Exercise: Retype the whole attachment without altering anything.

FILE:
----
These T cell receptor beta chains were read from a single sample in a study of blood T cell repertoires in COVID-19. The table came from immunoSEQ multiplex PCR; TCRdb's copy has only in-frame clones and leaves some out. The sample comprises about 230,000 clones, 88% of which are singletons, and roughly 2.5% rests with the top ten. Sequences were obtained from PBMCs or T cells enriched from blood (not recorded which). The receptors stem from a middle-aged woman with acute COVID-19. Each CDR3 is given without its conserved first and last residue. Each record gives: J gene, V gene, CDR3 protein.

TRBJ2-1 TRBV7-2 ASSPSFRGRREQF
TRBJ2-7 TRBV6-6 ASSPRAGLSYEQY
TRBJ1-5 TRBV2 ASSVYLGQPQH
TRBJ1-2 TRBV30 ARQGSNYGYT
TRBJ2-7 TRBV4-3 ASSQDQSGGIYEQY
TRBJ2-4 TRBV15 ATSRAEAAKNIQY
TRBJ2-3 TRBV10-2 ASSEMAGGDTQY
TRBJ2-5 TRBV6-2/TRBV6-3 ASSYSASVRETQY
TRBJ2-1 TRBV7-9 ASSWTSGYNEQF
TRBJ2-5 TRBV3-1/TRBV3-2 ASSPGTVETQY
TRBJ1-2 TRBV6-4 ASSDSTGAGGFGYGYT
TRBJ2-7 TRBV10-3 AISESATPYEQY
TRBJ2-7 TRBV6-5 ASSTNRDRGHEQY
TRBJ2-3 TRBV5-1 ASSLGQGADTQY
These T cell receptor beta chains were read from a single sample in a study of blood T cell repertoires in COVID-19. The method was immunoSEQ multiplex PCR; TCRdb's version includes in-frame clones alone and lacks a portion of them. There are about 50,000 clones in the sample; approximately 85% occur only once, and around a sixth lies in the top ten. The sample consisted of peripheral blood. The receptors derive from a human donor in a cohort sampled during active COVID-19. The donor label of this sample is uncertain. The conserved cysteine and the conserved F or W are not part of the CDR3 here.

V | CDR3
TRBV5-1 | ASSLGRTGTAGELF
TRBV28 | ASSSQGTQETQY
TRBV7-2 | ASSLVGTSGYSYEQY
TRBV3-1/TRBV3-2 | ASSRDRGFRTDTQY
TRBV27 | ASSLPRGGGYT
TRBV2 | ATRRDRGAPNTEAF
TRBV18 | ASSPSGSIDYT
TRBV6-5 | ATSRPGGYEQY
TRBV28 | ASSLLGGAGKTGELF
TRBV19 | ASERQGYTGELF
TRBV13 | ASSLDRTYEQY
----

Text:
These T cell receptor beta chains were read from a single sample in a study of blood T cell repertoires in COVID-19. The table came from immunoSEQ multiplex PCR; TCRdb's copy has only in-frame clones and leaves some out. The sample comprises about 230,000 clones, 88% of which are singletons, and roughly 2.5% rests with the top ten. Sequences were obtained from PBMCs or T cells enriched from blood (not recorded which). The receptors stem from a middle-aged woman with acute COVID-19. Each CDR3 is given without its conserved first and last residue. Each record gives: J gene, V gene, CDR3 protein.

TRBJ2-1 TRBV7-2 ASSPSFRGRREQF
TRBJ2-7 TRBV6-6 ASSPRAGLSYEQY
TRBJ1-5 TRBV2 ASSVYLGQPQH
TRBJ1-2 TRBV30 ARQGSNYGYT
TRBJ2-7 TRBV4-3 ASSQDQSGGIYEQY
TRBJ2-4 TRBV15 ATSRAEAAKNIQY
TRBJ2-3 TRBV10-2 ASSEMAGGDTQY
TRBJ2-5 TRBV6-2/TRBV6-3 ASSYSASVRETQY
TRBJ2-1 TRBV7-9 ASSWTSGYNEQF
TRBJ2-5 TRBV3-1/TRBV3-2 ASSPGTVETQY
TRBJ1-2 TRBV6-4 ASSDSTGAGGFGYGYT
TRBJ2-7 TRBV10-3 AISESATPYEQY
TRBJ2-7 TRBV6-5 ASSTNRDRGHEQY
TRBJ2-3 TRBV5-1 ASSLGQGADTQY
These T cell receptor beta chains were read from a single sample in a study of blood T cell repertoires in COVID-19. The method was immunoSEQ multiplex PCR; TCRdb's version includes in-frame clones alone and lacks a portion of them. There are about 50,000 clones in the sample; approximately 85% occur only once, and around a sixth lies in the top ten. The sample consisted of peripheral blood. The receptors derive from a human donor in a cohort sampled during active COVID-19. The donor label of this sample is uncertain. The conserved cysteine and the conserved F or W are not part of the CDR3 here.

V | CDR3
TRBV5-1 | ASSLGRTGTAGELF
TRBV28 | ASSSQGTQETQY
TRBV7-2 | ASSLVGTSGYSYEQY
TRBV3-1/TRBV3-2 | ASSRDRGFRTDTQY
TRBV27 | ASSLPRGGGYT
TRBV2 | ATRRDRGAPNTEAF
TRBV18 | ASSPSGSIDYT
TRBV6-5 | ATSRPGGYEQY
TRBV28 | ASSLLGGAGKTGELF
TRBV19 | ASERQGYTGELF
TRBV13 | ASSLDRTYEQY